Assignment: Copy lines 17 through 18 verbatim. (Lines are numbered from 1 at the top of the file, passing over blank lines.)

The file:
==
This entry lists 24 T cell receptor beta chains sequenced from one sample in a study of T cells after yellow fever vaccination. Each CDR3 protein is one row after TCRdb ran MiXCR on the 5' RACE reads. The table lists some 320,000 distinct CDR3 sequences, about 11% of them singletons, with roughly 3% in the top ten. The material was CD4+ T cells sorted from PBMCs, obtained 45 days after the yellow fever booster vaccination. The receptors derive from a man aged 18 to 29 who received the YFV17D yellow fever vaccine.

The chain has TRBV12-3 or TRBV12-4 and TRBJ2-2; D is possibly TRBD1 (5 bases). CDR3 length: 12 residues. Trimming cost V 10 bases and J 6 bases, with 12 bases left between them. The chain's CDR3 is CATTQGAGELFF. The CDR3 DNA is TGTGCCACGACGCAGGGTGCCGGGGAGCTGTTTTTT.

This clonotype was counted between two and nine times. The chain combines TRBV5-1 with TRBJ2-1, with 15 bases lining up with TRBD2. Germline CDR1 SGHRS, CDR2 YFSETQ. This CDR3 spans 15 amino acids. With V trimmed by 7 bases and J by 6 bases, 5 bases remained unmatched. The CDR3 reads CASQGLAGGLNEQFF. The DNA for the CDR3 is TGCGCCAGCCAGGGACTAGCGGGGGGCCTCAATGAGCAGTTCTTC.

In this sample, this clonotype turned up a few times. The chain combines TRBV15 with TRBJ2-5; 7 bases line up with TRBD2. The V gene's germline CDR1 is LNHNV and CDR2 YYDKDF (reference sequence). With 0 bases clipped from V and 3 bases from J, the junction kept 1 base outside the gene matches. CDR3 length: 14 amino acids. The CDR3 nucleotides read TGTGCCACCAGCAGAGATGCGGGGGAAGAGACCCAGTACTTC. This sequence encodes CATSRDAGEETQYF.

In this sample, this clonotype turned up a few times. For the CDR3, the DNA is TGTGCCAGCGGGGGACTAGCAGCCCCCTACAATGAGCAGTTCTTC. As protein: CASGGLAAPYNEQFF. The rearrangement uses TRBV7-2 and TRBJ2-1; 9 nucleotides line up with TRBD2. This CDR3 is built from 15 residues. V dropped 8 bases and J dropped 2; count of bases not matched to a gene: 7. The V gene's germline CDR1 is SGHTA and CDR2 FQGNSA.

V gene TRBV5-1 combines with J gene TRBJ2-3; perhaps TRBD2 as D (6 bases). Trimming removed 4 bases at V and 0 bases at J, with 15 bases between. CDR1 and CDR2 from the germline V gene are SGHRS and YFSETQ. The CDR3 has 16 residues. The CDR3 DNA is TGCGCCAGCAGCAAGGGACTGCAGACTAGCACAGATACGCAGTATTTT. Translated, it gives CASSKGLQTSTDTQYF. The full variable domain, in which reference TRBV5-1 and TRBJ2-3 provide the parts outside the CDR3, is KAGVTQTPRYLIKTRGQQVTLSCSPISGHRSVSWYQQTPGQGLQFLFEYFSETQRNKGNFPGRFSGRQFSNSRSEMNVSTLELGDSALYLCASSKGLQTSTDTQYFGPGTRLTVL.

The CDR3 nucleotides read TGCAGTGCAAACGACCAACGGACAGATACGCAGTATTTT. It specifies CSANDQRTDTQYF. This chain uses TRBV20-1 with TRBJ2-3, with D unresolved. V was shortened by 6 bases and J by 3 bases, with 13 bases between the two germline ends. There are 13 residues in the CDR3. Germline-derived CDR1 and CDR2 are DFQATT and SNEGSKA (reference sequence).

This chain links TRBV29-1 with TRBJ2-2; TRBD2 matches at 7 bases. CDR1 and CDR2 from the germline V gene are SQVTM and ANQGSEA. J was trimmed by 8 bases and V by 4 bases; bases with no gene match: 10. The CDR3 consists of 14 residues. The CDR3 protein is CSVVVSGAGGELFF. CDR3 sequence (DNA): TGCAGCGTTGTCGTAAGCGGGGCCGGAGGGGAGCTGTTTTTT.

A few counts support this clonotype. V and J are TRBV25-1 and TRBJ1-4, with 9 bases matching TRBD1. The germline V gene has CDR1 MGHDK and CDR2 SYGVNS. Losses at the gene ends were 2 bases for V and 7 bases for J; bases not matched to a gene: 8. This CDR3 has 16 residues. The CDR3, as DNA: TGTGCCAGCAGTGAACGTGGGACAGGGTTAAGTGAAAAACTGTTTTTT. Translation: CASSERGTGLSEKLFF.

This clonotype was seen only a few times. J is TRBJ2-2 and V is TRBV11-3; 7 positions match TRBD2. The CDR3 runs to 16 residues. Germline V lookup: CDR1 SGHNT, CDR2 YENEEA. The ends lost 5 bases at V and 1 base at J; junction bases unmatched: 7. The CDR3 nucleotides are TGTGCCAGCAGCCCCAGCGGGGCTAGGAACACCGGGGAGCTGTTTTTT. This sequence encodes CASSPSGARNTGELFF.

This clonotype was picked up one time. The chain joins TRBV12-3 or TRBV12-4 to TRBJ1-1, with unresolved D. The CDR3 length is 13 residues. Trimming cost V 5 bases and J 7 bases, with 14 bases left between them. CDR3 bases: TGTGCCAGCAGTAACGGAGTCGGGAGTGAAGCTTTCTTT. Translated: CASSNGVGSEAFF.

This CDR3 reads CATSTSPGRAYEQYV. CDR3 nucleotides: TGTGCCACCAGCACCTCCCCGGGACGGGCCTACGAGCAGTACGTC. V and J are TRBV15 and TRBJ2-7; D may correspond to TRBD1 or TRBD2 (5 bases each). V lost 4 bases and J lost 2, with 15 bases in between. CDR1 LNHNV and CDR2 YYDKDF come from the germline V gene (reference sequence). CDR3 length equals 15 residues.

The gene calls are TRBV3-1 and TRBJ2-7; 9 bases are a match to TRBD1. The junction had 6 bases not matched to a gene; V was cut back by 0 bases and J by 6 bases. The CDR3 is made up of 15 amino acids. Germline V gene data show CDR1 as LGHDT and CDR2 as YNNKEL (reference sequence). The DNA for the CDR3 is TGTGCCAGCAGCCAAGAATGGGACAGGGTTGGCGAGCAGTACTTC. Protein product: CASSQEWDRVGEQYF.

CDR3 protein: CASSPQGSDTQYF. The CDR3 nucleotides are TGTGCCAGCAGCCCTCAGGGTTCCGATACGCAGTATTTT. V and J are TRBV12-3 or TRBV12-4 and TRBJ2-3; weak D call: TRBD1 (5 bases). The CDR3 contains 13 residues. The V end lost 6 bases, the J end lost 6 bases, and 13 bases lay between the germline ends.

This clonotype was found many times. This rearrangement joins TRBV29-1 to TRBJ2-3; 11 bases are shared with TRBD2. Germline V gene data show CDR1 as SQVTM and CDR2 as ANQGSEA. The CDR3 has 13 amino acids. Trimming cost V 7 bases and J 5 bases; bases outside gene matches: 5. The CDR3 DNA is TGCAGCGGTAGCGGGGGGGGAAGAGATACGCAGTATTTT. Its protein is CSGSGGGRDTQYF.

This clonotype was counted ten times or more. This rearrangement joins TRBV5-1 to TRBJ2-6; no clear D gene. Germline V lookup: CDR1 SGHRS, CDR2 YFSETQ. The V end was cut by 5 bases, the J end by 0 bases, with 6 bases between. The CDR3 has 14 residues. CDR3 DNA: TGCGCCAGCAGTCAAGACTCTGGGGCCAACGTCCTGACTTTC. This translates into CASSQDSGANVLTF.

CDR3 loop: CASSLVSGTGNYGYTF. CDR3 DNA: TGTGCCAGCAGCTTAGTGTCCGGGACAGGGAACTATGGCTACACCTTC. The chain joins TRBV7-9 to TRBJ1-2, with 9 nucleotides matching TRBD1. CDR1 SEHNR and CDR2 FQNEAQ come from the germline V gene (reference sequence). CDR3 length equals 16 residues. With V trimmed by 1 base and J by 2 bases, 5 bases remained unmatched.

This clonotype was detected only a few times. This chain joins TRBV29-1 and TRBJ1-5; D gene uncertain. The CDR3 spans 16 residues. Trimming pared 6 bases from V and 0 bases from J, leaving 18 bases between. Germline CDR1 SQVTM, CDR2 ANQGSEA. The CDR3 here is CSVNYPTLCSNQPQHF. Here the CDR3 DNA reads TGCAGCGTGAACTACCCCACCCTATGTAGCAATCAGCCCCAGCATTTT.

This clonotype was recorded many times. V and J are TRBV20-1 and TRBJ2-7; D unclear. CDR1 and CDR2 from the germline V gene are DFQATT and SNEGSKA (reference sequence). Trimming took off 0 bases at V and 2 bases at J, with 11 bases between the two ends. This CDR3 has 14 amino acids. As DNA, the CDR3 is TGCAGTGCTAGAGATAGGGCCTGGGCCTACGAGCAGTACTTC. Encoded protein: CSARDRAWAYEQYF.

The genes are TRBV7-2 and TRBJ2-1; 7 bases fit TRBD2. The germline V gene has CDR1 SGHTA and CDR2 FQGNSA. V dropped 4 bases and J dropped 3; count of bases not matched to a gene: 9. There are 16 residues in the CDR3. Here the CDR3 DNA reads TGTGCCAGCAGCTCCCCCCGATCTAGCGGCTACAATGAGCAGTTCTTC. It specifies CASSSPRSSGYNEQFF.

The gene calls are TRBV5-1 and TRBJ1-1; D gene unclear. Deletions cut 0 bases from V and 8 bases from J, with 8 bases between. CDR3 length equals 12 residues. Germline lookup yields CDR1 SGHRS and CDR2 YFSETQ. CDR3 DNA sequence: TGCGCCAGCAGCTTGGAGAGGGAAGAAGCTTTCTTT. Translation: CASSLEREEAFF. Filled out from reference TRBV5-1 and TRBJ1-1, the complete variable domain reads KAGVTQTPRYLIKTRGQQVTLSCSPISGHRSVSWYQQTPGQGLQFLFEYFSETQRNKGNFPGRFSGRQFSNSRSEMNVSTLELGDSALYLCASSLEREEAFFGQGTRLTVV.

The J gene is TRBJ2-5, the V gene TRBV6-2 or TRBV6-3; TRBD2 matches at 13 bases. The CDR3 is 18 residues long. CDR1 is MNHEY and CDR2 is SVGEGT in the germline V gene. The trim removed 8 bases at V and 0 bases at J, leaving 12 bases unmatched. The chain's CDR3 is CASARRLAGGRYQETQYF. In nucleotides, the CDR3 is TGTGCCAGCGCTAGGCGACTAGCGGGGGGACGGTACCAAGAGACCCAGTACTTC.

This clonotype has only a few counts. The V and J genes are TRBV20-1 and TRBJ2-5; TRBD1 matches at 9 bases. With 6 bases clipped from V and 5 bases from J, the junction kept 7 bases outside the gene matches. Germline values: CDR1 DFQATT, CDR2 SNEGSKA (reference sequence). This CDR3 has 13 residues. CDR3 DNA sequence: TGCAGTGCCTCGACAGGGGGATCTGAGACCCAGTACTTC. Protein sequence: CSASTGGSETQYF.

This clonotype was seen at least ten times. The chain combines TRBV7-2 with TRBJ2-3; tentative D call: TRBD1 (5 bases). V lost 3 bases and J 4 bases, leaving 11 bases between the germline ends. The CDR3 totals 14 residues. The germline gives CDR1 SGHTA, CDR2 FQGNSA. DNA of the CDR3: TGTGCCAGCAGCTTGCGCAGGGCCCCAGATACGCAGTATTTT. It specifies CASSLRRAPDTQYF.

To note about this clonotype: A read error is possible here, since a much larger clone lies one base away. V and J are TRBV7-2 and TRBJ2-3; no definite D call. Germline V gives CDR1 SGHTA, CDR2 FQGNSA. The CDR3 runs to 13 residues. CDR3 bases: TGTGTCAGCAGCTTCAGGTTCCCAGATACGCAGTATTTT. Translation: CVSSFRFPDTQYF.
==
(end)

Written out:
CDR3 loop: CASSLVSGTGNYGYTF. CDR3 DNA: TGTGCCAGCAGCTTAGTGTCCGGGACAGGGAACTATGGCTACACCTTC. The chain joins TRBV7-9 to TRBJ1-2, with 9 nucleotides matching TRBD1. CDR1 SEHNR and CDR2 FQNEAQ come from the germline V gene (reference sequence). CDR3 length equals 16 residues. With V trimmed by 1 base and J by 2 bases, 5 bases remained unmatched.

This clonotype was detected only a few times. This chain joins TRBV29-1 and TRBJ1-5; D gene uncertain. The CDR3 spans 16 residues. Trimming pared 6 bases from V and 0 bases from J, leaving 18 bases between. Germline CDR1 SQVTM, CDR2 ANQGSEA. The CDR3 here is CSVNYPTLCSNQPQHF. Here the CDR3 DNA reads TGCAGCGTGAACTACCCCACCCTATGTAGCAATCAGCCCCAGCATTTT.